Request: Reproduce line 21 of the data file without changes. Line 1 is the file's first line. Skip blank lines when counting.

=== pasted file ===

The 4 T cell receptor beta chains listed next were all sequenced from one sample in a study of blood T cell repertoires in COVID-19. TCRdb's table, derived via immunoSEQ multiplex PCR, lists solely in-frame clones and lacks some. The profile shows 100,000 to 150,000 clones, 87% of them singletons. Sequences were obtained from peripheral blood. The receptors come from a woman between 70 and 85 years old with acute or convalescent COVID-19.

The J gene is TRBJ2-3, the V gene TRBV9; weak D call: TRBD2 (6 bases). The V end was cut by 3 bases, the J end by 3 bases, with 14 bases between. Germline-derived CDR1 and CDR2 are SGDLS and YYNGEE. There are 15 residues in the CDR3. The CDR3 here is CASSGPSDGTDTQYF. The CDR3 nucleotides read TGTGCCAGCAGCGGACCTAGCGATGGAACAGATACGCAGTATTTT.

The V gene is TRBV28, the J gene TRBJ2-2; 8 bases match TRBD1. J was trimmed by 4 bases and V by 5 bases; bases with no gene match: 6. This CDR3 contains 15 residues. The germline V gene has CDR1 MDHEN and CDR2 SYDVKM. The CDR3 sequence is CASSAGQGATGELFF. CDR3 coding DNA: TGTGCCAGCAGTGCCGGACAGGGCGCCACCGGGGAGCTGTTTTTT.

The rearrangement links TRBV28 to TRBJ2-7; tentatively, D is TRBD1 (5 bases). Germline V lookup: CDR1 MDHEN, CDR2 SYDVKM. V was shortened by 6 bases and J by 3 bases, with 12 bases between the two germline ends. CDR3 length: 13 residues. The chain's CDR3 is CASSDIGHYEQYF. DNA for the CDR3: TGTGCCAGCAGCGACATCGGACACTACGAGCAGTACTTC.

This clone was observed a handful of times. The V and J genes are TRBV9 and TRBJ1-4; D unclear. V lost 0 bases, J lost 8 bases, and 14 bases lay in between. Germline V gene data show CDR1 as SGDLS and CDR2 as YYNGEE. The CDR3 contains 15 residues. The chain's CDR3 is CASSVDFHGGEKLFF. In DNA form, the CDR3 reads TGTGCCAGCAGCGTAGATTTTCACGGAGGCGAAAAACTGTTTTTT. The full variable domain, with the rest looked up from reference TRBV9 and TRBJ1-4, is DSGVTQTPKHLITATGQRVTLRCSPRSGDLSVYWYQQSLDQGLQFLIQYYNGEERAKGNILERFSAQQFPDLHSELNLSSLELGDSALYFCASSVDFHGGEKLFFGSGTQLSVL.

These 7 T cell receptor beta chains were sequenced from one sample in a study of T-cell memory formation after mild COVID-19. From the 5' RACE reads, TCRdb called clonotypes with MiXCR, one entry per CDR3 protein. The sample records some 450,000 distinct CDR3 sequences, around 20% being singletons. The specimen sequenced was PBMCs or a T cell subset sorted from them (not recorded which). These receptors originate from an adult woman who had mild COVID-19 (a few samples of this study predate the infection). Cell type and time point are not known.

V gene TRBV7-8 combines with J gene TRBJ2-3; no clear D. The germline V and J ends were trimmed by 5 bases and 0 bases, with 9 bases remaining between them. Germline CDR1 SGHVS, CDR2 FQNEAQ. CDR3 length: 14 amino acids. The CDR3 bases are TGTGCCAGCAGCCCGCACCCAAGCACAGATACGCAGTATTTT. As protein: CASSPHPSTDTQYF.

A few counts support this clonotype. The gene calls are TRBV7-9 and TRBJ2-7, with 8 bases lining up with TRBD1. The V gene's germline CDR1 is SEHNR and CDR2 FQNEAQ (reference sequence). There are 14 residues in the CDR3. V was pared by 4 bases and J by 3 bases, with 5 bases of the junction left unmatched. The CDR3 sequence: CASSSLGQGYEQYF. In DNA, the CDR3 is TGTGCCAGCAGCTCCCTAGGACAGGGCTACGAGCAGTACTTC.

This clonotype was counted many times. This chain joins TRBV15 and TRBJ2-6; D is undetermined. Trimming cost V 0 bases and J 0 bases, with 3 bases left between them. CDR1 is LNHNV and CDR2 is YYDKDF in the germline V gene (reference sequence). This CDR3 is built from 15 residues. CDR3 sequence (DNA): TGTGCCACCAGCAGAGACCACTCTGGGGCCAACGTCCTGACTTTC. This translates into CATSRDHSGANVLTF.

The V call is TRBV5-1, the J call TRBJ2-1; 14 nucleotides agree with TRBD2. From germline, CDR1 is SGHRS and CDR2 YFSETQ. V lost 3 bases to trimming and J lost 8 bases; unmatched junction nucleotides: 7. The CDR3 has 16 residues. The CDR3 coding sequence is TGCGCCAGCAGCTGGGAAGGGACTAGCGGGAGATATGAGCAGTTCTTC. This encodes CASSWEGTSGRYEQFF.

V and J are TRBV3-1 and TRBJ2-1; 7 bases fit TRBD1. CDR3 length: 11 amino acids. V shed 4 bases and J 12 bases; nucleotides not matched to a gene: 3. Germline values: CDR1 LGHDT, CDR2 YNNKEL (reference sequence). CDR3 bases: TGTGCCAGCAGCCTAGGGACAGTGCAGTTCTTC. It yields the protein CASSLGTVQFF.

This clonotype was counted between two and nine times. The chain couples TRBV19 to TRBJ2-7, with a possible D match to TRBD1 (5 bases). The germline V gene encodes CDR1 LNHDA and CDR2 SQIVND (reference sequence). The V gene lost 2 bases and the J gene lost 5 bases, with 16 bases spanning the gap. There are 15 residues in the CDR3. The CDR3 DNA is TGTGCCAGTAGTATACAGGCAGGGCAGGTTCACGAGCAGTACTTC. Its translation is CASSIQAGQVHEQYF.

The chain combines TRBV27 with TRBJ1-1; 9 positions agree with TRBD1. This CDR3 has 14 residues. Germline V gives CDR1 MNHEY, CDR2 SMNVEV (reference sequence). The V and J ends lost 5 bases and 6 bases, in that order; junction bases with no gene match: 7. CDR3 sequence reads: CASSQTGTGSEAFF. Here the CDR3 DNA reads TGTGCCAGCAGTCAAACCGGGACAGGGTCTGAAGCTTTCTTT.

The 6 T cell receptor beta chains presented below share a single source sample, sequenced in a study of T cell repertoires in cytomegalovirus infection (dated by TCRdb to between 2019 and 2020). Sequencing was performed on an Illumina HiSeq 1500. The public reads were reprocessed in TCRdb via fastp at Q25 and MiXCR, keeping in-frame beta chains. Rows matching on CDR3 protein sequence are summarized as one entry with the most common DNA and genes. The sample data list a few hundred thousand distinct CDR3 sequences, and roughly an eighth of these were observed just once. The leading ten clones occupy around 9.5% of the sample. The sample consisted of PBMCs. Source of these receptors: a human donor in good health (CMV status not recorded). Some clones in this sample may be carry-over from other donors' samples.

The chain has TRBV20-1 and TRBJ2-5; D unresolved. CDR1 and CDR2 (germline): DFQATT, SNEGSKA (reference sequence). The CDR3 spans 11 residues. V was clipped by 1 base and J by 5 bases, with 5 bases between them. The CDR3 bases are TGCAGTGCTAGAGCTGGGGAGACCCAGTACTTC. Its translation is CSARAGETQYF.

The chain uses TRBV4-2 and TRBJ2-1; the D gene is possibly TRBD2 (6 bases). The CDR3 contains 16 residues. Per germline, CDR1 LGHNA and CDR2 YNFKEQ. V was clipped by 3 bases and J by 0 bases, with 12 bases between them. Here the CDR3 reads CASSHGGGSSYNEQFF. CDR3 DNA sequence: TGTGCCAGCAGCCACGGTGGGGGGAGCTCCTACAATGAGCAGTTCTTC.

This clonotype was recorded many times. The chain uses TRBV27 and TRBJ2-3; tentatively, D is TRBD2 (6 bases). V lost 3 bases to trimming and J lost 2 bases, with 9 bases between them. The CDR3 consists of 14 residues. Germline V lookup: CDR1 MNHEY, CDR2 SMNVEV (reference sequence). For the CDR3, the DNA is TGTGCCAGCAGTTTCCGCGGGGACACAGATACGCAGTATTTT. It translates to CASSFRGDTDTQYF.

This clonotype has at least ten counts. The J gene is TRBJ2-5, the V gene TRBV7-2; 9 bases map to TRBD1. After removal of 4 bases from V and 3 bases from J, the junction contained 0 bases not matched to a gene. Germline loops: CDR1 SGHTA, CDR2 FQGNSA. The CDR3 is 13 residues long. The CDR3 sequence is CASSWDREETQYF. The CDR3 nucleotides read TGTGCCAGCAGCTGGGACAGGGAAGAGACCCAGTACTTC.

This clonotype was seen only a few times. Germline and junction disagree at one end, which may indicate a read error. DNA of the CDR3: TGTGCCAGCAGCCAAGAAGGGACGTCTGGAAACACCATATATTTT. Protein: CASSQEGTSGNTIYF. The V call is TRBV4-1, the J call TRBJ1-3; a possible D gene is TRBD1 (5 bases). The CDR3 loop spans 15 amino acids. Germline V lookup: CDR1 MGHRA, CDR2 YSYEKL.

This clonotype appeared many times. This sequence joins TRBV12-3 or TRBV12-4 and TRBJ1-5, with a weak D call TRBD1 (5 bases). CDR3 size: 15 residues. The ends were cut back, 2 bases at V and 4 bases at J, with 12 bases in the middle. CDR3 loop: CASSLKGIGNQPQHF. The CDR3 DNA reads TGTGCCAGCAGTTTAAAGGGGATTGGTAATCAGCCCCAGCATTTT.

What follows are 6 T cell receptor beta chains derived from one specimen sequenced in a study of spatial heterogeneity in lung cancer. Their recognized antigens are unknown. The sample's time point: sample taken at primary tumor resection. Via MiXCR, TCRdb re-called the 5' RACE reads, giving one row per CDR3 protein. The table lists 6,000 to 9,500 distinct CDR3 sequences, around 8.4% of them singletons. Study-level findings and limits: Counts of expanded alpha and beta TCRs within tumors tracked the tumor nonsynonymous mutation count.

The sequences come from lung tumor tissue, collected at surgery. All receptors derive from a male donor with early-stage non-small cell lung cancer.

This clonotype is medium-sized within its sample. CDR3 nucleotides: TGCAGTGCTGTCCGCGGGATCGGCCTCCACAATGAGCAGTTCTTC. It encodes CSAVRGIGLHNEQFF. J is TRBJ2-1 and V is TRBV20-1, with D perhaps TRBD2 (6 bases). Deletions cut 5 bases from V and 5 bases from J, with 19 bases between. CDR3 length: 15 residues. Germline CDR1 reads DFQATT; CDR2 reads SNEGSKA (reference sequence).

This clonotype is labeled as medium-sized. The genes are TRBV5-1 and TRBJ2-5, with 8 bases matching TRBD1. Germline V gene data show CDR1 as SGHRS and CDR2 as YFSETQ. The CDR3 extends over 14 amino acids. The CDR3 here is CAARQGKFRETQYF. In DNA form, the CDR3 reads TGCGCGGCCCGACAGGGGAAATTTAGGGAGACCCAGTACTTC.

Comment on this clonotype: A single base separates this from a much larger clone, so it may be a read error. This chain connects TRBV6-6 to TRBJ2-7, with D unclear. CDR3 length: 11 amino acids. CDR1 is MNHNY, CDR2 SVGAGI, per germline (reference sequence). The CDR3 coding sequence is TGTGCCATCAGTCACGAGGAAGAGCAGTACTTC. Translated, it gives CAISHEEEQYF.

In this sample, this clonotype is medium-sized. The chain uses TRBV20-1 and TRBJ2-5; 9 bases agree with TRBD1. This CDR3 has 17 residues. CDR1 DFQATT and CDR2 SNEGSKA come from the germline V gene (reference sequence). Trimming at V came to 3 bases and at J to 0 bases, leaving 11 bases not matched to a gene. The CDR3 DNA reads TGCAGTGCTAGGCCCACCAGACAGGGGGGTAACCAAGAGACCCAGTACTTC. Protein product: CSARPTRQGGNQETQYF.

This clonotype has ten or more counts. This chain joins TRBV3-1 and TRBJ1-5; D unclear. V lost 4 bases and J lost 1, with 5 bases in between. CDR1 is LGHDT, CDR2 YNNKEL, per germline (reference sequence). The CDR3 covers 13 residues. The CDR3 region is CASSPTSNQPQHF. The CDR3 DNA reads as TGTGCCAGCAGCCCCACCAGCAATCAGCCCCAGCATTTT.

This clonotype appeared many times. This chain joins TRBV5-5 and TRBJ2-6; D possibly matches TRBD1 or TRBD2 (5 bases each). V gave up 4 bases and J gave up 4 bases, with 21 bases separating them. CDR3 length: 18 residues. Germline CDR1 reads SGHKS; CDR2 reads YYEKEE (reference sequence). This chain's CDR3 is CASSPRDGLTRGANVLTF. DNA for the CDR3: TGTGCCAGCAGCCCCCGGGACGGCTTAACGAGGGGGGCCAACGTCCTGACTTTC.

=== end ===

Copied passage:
What follows are 6 T cell receptor beta chains derived from one specimen sequenced in a study of spatial heterogeneity in lung cancer. Their recognized antigens are unknown. The sample's time point: sample taken at primary tumor resection. Via MiXCR, TCRdb re-called the 5' RACE reads, giving one row per CDR3 protein. The table lists 6,000 to 9,500 distinct CDR3 sequences, around 8.4% of them singletons. Study-level findings and limits: Counts of expanded alpha and beta TCRs within tumors tracked the tumor nonsynonymous mutation count.